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UNESCO created today’s International Day of Women and Girls in Science to recognise the vital role that women and girls play in science and technology. The day is a reminder that women and girls play a critical role in science and technology communities and that their participation and access should be strengthened.

To celebrate the day, the Experimental Psychology Department interviewed a cross section of its staff and faculty to learn more about their unique experiences and insights as women in and around science.


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What or who inspired you to pursue a career in science?

I was inspired to follow a career in science by two things: my love for the sea (I initially started studying marine biology because I wanted to study sea mammal behaviour) and some amazing role models (the scientist who then become my PhD mentor asked some fascinating questions about behaviour and cognition). The transition (from whales to non-human primates behaviour to brain development and cognition in children) was not as seamless as one might have planned it, but I enjoyed every minute of it because I got to ask scientific questions with other researchers at all steps. 

Would you encourage your daughter to follow in your footsteps and, if so, what advice would you give her?  

I am not sure that my daughter (in the picture) will follow in my footsteps as a scientist, but I hope that she will follow in my footsteps of really enjoying what she does every day. Rather than encouraging her directly into science, I have brought her into the lab as often as possible to inspire in her the excitement of asking questions about the many things we do not know yet.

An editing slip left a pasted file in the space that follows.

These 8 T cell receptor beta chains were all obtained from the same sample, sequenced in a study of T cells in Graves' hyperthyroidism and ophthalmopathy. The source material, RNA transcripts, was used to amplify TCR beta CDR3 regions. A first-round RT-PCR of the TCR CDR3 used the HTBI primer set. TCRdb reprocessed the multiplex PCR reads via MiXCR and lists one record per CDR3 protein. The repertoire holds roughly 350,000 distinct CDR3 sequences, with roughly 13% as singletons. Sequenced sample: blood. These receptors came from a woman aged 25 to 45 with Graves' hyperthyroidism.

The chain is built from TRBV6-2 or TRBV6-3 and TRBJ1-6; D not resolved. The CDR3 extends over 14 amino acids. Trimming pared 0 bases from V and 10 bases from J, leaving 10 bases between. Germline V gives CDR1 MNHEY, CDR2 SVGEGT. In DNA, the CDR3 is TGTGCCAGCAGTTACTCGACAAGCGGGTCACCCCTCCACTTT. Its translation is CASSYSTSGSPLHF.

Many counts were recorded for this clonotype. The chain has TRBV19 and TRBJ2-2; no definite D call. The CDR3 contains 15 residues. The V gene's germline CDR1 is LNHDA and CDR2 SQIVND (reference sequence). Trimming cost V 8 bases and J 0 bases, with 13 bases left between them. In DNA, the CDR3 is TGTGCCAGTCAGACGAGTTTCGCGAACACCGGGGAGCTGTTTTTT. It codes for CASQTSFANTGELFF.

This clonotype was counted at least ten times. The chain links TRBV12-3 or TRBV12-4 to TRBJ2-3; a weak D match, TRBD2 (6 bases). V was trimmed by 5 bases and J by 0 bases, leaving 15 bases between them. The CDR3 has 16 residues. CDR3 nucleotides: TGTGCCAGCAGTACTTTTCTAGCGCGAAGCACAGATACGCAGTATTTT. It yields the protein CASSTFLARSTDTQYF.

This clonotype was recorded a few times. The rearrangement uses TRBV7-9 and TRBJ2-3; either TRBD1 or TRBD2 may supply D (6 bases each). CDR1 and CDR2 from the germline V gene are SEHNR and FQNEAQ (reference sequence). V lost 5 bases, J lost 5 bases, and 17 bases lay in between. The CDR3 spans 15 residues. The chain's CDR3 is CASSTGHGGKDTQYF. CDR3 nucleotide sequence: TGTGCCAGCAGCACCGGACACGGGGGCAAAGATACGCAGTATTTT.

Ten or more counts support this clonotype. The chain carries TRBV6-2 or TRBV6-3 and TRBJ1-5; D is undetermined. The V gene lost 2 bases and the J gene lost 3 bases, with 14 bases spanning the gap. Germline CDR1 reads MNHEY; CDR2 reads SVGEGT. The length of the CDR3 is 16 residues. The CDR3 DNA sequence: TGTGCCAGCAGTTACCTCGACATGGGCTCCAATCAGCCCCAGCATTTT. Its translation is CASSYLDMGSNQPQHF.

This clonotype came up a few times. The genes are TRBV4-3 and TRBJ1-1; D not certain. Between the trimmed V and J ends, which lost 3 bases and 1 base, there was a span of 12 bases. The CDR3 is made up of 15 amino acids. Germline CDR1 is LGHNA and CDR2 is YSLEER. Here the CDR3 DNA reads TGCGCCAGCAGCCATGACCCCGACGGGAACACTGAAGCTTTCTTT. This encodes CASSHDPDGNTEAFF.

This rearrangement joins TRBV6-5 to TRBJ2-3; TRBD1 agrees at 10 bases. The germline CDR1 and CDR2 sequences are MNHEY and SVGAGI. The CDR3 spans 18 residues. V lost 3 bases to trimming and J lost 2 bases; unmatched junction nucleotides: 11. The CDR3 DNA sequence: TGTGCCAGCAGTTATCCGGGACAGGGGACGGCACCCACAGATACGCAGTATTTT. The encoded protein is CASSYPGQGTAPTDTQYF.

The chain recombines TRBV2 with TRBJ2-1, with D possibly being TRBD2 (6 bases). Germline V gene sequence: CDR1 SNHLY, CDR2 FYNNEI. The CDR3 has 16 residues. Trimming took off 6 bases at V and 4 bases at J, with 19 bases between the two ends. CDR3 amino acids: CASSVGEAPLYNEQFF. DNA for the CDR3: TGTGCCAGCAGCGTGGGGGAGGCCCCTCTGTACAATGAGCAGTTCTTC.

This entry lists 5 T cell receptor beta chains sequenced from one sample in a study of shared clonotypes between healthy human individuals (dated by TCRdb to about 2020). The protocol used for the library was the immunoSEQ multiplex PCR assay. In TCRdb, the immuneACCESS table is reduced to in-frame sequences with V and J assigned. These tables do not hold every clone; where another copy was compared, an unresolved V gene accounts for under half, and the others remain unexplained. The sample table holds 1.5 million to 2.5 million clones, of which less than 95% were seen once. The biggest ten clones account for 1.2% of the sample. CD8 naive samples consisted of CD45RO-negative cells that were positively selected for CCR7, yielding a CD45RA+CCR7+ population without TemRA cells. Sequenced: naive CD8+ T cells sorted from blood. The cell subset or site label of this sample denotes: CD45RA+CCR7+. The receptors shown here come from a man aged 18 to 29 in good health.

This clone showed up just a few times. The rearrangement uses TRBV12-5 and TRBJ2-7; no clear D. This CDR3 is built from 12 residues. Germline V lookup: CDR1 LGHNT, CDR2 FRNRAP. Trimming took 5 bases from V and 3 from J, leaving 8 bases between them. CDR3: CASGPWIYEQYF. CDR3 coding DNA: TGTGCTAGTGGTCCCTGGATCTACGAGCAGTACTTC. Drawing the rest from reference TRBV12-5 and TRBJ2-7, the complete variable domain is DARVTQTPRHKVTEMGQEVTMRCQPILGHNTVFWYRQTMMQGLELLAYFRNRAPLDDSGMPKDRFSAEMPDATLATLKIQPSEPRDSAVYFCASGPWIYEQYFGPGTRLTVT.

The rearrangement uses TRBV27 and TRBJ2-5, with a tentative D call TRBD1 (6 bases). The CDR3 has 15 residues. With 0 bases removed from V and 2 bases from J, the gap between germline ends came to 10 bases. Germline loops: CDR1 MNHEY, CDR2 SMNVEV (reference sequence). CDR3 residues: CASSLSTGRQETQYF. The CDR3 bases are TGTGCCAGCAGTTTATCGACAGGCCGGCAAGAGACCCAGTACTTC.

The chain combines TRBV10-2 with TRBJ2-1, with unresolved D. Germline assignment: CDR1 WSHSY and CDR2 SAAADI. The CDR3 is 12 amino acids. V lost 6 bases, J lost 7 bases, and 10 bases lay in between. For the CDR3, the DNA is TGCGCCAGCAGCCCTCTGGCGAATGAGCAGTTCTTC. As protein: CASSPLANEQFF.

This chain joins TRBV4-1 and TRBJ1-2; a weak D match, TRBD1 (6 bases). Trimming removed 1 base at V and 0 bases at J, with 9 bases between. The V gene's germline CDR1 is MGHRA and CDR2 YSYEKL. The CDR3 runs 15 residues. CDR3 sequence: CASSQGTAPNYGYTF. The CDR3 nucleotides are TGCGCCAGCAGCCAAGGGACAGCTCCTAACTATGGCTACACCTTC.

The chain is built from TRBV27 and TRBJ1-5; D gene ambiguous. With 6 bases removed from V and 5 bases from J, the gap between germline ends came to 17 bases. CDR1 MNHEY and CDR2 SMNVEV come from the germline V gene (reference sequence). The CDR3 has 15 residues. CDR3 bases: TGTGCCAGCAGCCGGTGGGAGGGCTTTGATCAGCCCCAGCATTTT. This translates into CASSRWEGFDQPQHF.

What do you think best supports women to pursue careers in EP and STEM subjects?

I have already started to hear more young girls than young boys who say that either maths or science "are not for them," so it is good to continue debunking that myth. Challenges for careers in EP and STEM emerge as women (and men's) lives complicate, as research teams, projects, partners, families and locations become parameters one has to consider very carefully. Support from my mentors and employers (as well as my partner) were crucial in helping me stay in STEM. 



Janette Chow pic.jpg

What or who inspired you to pursue a career in science?

My mother showed me that women can have both a family and a career. My father inspired me to pursue a career in science. One of my academic role models is Prof. Aditi Lahiri, the first Indian woman to hold a chair professorship at Oxford. It is evidence that one can be at the top of their game regardless of their gender, ethnicity and cultural background.

What are the challenges to you as a woman in science?  

One of the biggest challenges I have faced as a woman in science is balancing raising a young child with a career. I was very grateful for the support that I received from the department and my college. My mentor, Prof Jane Riddoch, provided immense support and encouragement. The Oxford Women’s tea organised by Prof Dorothy Bishop ran a session on ‘How to handle your career with a young baby,’ with senior academics offering practical advice and personal experience to early career researchers. Upon my return from maternity leave, I received support from both the University’s Returning Carer’s fund and St Hugh’s College’s Jacky Lambert Research Fund, which were particularly helpful in speeding up my research and setting me up for future funding applications. These boosted my confidence in continuing to pursue a career in science.